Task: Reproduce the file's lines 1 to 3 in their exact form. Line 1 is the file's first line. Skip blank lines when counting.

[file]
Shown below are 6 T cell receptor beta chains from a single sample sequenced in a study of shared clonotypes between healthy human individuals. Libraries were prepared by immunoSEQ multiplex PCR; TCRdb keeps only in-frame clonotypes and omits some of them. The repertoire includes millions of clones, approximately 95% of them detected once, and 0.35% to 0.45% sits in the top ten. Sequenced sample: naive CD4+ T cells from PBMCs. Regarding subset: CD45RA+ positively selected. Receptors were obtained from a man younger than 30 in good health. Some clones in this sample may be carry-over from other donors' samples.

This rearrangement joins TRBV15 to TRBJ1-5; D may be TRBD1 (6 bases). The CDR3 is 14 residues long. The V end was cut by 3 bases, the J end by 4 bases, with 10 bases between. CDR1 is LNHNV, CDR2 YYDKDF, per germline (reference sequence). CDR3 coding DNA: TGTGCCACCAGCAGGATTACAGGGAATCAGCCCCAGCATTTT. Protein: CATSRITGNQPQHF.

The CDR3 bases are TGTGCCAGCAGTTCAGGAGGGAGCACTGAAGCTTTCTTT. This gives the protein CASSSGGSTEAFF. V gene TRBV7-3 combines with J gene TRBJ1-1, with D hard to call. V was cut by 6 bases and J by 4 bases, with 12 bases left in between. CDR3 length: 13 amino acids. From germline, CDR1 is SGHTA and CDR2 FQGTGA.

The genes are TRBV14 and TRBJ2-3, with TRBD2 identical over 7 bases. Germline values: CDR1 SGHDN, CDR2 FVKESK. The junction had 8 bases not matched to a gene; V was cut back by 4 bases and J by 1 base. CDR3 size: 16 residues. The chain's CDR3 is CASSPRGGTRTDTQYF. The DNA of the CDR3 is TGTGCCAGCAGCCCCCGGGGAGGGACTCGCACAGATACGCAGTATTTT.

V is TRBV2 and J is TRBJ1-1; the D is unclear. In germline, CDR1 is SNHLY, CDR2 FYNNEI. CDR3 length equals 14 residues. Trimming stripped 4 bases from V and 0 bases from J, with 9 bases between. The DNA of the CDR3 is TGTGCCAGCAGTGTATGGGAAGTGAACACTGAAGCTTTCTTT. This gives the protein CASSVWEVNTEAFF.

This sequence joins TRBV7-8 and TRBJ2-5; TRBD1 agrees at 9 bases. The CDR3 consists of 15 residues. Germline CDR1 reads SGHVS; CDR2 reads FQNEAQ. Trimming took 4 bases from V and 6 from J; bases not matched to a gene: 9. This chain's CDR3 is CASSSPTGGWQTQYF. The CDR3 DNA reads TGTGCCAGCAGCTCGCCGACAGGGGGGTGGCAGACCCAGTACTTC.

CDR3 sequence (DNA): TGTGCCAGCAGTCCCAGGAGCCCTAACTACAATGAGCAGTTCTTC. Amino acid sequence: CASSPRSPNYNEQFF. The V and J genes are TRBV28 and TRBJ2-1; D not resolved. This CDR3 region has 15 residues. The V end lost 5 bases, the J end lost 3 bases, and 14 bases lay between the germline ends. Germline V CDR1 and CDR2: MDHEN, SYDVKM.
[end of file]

Shown below are 6 T cell receptor beta chains from a single sample sequenced in a study of shared clonotypes between healthy human individuals. Libraries were prepared by immunoSEQ multiplex PCR; TCRdb keeps only in-frame clonotypes and omits some of them. The repertoire includes millions of clones, approximately 95% of them detected once, and 0.35% to 0.45% sits in the top ten. Sequenced sample: naive CD4+ T cells from PBMCs. Regarding subset: CD45RA+ positively selected. Receptors were obtained from a man younger than 30 in good health. Some clones in this sample may be carry-over from other donors' samples.

This rearrangement joins TRBV15 to TRBJ1-5; D may be TRBD1 (6 bases). The CDR3 is 14 residues long. The V end was cut by 3 bases, the J end by 4 bases, with 10 bases between. CDR1 is LNHNV, CDR2 YYDKDF, per germline (reference sequence). CDR3 coding DNA: TGTGCCACCAGCAGGATTACAGGGAATCAGCCCCAGCATTTT. Protein: CATSRITGNQPQHF.

The CDR3 bases are TGTGCCAGCAGTTCAGGAGGGAGCACTGAAGCTTTCTTT. This gives the protein CASSSGGSTEAFF. V gene TRBV7-3 combines with J gene TRBJ1-1, with D hard to call. V was cut by 6 bases and J by 4 bases, with 12 bases left in between. CDR3 length: 13 amino acids. From germline, CDR1 is SGHTA and CDR2 FQGTGA.